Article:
Given the Government’s strained financial position, with the national debt now over $10.5bn and still growing, Ms Strachan reiterated that the Government plans to get tough with tax delinquents. The collection/enforcement measures could see the Department of Inland Revenue seek to “garnish”, or take a lien over, wages, revenues and bank accounts, she said, along with the imposition of sanctions such as penalties, surcharges and fines.

Private collection agencies have also been hired to pursue outstanding real property taxes. Ms Strachan said: “This time around, we have engaged private collection agencies with all those accounts that have been consistently delinquent.

“I must stress knowing your real property tax status is a responsibility that comes along with property ownership. So the real property tax reassessment initiative [by Tyler Technologies] was just one of the many efforts that we have embarked upon to begin the compliance process.”

The Ministry of Finance has already served notice on all financial services regulators and their mortgage-lending licensees that it plans to finally use powers it has long-possessed under the Real Property Tax Act to require the latter to pay tax on behalf of their borrowers who are in arrears.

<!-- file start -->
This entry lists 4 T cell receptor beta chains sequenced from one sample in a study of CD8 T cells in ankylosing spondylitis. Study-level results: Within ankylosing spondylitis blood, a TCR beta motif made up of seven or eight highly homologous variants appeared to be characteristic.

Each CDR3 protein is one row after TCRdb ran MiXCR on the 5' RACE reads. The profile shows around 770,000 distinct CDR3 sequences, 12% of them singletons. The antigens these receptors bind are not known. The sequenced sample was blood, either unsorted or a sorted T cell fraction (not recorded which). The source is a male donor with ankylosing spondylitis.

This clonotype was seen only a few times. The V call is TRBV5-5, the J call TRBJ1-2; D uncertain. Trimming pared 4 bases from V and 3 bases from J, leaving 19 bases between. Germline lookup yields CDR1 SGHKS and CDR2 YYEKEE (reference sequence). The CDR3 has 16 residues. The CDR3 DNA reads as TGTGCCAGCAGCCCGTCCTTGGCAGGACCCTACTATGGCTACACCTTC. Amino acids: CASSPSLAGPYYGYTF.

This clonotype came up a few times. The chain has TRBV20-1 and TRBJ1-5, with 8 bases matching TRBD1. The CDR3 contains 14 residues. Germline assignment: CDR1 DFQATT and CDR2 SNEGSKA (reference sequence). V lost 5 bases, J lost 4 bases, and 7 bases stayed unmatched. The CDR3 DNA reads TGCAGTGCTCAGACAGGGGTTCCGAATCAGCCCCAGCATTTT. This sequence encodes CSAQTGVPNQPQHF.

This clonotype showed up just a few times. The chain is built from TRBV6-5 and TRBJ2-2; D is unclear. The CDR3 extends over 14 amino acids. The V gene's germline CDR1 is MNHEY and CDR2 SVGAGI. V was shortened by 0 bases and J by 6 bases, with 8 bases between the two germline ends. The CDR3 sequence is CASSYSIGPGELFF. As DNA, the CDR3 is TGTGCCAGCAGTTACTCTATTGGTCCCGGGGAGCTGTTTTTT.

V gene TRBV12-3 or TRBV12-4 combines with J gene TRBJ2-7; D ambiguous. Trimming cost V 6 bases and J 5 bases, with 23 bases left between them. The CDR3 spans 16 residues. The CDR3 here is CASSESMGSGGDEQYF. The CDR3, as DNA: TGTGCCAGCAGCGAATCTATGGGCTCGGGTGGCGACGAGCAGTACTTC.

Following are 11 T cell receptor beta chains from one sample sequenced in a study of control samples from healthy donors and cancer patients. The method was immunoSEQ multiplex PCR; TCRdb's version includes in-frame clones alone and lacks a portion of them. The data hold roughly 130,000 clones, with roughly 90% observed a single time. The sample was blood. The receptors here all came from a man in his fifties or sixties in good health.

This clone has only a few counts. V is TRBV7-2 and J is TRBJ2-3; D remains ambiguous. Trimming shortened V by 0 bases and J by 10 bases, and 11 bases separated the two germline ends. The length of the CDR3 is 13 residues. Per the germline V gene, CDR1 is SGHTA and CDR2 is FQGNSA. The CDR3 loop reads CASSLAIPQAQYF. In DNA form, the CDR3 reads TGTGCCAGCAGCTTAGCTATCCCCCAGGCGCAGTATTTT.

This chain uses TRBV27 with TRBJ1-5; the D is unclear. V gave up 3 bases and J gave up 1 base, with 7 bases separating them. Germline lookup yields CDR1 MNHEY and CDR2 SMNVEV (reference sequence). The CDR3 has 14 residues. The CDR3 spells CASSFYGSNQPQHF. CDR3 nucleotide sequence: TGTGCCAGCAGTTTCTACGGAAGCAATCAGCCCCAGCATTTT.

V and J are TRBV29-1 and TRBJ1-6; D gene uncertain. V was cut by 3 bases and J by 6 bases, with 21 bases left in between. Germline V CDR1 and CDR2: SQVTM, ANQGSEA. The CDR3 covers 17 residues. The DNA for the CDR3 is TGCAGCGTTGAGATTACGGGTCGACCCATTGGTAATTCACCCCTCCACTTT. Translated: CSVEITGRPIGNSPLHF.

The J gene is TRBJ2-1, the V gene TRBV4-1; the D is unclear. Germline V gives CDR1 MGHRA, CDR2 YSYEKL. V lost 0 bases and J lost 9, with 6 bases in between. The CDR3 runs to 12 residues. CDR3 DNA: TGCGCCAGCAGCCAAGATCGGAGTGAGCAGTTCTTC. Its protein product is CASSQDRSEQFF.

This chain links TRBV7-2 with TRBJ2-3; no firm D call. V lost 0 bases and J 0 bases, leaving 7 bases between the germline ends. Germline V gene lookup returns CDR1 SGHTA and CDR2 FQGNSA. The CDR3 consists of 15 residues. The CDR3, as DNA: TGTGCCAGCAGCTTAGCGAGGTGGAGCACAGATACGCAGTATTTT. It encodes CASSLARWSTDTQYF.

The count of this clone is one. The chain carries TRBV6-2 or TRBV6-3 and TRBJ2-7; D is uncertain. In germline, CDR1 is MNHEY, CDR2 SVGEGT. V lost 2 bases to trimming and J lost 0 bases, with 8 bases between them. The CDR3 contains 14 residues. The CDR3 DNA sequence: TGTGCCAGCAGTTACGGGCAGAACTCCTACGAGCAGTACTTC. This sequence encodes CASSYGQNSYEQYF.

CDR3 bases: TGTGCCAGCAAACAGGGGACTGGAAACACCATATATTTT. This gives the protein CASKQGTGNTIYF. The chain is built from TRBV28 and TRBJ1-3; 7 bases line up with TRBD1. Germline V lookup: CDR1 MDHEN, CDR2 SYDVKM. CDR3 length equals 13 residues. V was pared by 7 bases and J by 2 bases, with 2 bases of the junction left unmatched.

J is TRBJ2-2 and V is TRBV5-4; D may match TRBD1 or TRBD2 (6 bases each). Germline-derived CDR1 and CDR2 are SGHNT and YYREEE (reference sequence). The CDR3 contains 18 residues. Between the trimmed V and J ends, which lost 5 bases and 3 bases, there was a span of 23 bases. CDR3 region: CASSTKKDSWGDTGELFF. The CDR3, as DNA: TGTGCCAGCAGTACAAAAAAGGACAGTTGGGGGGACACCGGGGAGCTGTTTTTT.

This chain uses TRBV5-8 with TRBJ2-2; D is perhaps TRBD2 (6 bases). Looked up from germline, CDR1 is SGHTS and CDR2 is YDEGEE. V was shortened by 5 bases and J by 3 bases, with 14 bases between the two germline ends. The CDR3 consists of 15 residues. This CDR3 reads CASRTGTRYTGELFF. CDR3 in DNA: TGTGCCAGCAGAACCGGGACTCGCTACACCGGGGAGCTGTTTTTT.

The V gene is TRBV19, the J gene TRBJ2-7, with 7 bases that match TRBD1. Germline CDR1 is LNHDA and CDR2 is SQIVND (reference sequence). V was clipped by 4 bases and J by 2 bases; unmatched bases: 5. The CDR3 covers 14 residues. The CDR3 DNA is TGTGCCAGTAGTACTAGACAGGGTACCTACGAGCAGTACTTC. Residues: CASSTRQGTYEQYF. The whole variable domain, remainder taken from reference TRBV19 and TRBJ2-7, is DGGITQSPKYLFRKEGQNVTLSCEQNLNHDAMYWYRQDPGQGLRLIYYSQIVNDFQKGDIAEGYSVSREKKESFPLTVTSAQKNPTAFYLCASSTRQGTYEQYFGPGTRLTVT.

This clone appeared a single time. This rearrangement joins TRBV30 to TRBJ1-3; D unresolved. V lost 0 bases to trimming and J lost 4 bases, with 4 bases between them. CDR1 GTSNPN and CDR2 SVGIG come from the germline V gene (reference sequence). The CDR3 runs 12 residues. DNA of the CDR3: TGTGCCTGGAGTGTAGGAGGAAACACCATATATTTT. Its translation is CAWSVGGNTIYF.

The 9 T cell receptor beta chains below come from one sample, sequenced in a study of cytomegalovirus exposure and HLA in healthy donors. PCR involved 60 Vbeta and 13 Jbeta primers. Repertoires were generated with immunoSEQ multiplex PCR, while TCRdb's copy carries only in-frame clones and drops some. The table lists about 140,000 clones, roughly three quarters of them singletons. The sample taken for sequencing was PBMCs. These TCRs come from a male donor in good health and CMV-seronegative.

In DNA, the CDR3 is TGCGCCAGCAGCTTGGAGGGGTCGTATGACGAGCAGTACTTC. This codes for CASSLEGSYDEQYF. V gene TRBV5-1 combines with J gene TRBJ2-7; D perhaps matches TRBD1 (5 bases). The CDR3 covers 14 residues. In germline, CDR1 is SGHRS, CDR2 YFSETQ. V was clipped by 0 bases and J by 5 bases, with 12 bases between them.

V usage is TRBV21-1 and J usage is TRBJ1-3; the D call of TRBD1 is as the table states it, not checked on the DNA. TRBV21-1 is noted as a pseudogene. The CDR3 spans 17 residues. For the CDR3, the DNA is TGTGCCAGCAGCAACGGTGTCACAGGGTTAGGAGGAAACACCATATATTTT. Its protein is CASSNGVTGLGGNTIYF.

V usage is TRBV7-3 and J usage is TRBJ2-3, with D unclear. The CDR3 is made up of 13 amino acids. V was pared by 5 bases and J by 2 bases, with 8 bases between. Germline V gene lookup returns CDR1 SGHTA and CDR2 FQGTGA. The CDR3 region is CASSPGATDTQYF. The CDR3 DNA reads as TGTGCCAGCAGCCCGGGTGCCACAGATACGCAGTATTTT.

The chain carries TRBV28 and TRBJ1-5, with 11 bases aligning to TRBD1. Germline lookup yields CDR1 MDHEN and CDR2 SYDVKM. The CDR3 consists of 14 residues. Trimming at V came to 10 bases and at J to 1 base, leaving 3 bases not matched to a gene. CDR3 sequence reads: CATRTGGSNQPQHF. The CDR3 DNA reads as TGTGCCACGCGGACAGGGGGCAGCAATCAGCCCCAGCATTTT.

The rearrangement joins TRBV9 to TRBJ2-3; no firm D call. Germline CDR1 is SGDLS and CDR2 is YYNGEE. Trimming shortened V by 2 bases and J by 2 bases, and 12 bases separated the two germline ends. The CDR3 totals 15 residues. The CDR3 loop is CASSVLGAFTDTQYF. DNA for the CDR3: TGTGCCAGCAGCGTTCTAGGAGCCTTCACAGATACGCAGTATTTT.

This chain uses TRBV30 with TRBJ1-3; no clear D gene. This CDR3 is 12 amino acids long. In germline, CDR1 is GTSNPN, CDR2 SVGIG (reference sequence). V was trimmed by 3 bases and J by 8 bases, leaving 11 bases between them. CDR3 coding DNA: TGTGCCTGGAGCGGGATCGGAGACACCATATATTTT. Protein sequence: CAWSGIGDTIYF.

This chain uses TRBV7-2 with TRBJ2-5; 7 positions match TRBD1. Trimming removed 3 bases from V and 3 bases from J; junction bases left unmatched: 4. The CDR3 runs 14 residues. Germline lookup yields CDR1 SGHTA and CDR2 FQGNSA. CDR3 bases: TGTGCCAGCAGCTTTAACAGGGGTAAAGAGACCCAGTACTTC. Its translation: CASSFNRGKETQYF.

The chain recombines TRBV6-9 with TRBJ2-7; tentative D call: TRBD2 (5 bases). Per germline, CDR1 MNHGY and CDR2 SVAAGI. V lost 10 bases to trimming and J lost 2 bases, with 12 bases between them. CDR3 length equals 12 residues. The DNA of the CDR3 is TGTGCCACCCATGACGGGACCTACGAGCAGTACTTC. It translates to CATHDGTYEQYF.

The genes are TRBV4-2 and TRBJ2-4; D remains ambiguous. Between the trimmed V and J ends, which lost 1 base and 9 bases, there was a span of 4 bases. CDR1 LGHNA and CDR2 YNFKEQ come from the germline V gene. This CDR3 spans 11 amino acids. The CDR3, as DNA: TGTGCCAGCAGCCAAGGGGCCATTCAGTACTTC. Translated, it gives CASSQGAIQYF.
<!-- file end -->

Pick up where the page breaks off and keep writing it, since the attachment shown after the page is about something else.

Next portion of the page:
The Government is pressuring the banks and other financial lenders to ensure their mortgage clients and up-to-date, and have no outstanding real property tax arrears. Institutions have responded by urging borrowers to become current, given that outstanding taxes would supplant their security as a first lien over the subject property, and warning that the situation could impact their mortgage loans and whether they remain current.

It previously contracted Tyler Technologies to conduct an island-wide mapping exercise of New Providence that ensured all properties are captured on the real property tax roll. This, and the subsequent revaluations, are a first step in what the Government views as a wide-ranging exercise that will lead to all taxable property owners paying their fair share.